'Democratic renewal' beyond parody
You have to feel sorry for Mario Rosenstock, Paul Howard or anyone else who tries political satire in Ireland. Their mode is comic exaggeration of the absurdities of the system, but exaggeration proves impossible. The reality is consistently more absurd than the parody.
Who, for example, could possibly have thought up the latest and most ludicrous twist in the Government’s “political reform” programme – the revelation that the citizens in the constitutional convention will be anonymous?
This great jury sitting in judgment on the dire failures of our political system will be like the hooded monks before whom victims of the Spanish Inquisition were tried.
The Government is happy for the convention to be made up of people who are too timid to show their faces. Behaviour Attitudes, the polling company, was employed to pick the 66 citizens who will join 33 politicians on the convention.
It found, we are told, that some of those it chose were “reluctant to be in the public eye”. This is like picking the Irish swimming team from people who are reluctant to get wet or putting together an Irish expedition to Everest from people who don’t like the cold and are afraid of heights. The obvious response to such concerns was to move on.
There is, after all, an important symbolism in all of this. The whole point of a process of democratic reform is to restore to citizens their sense of collective self-respect. The Irish political philosopher Philip Pettit defines a republic as the condition in which everyone can be “sufficiently empowered to stand on equal terms with others, as a citizen among citizens . . . able to walk tall, live without shame or indignity and look one another in the eye without any reason for fear or deference”.
That notion of being able to look one another in the eye is at the heart of any half-serious democratic renewal. A democratic renewal led by people who can’t meet the eyes of their fellow citizens is an oxymoron.
Let’s remember where this whole thing started. Both Government parties went into last year’s general election with an analysis that linked the economic collapse to the decrepitude of our political system. Fine Gael put it most succinctly: “a broken system of government and politics . . . is at the heart of Ireland’s economic collapse.”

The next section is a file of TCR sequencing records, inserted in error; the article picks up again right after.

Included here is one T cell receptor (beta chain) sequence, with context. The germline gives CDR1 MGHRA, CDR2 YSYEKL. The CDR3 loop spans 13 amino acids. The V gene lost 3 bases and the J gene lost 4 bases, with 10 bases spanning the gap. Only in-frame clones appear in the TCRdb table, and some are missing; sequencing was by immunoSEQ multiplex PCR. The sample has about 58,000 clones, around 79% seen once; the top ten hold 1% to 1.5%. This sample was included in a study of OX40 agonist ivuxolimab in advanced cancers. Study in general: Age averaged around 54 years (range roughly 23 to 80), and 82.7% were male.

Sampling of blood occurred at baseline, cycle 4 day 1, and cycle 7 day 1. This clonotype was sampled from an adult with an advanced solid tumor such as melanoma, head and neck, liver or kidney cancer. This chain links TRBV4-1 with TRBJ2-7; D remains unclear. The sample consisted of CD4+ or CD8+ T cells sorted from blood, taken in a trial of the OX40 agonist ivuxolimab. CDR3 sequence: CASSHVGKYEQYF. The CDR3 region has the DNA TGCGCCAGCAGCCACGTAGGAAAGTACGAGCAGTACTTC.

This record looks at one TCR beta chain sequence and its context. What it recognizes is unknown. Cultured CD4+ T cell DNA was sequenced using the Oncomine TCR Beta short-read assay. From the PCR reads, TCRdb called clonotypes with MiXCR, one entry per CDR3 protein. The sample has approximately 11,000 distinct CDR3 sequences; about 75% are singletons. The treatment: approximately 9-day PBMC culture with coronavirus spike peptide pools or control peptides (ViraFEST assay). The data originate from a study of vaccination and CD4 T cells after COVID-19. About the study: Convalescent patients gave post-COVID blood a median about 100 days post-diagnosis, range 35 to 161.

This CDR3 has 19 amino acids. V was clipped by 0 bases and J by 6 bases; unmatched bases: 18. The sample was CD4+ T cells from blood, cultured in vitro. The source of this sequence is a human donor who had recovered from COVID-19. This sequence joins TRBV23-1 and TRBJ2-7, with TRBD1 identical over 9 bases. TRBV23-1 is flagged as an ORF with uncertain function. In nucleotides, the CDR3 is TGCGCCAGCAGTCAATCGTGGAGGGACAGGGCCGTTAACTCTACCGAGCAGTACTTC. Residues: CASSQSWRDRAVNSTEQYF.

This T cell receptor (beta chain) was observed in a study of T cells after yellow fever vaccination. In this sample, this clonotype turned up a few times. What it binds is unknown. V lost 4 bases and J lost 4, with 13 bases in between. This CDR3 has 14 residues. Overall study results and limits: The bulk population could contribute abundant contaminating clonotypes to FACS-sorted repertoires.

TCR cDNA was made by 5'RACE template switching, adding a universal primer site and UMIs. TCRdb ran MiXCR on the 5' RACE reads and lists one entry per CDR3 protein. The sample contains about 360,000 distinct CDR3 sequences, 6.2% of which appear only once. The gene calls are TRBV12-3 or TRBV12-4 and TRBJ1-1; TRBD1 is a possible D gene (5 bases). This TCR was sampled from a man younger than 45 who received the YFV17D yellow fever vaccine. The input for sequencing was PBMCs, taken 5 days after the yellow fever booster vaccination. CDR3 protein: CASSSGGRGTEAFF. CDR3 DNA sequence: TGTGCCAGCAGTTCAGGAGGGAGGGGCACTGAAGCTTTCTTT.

This is obviously true. Corruption, cronyism, the lack of accountability at all levels of public life, the pursuit of short- term political gain at the expense of sustainable progress – these were the toxic ingredients that made disaster inevitable. But something follows from this analysis. If broken systems of governance and politics were at the heart of the economic collapse, there can be no economic recovery without what Fine Gael called “radical root-and-branch change”. Both Government parties agreed that the key driver of this change would be entirely new ways of involving citizens in the decisions that affect their lives.
So what happened? Neither party has told us it has changed its basic analysis. But two other forces are at work. One is institutional inertia. As Ministers settle cosily into office, with all of their astonishing perks, the bad things about the system – such as the lack of accountability and the overcentralised decision-making – begin to look rather nice.
But the other is much more specific: the contradiction between real democratic reform and the realities of imposing the rule of the troika. There’s a simple problem: if you were to really empower citizens, they might get awkward. They might ask questions about why, for example, Ireland can’t afford home help for vulnerable people but can afford an annual splurge of €3.1 billion on dead banks.
Let’s take one concrete example. In its manifesto, Fine Gael promised to “open up the budget process to the full glare of public scrutiny”. But, under the troika regime, the “budget process” consists of secret talks between the troika’s technocrats and officials in the Department of Finance.
The outcome of these talks is then passed, as we know from last year, to the European Commission which sends it on to the finance committee of the Bundestag in Berlin for approval. Far from opening this process up to public scrutiny, the whole point is to keep it secret. Besides, public scrutiny might give citizens the ridiculous idea that they have some function beyond sucking it up, paying the bank debts and providing Europe with a fictional “success story”.
This is why democratic renewal has become such a charade: a decrepit, authoritarian, unaccountable system is much better at doing what it’s told than one in which citizens might be empowered and obstreperous. Thus, the “solution” to the economic collapse ends up copperfastening the very system that did so much to create it.
In this sense, however absurd it may be, the idea of the convention’s anonymous citizens has a ring of truth. If we blindfold them and put tape over their mouths as well, they will be truly representative.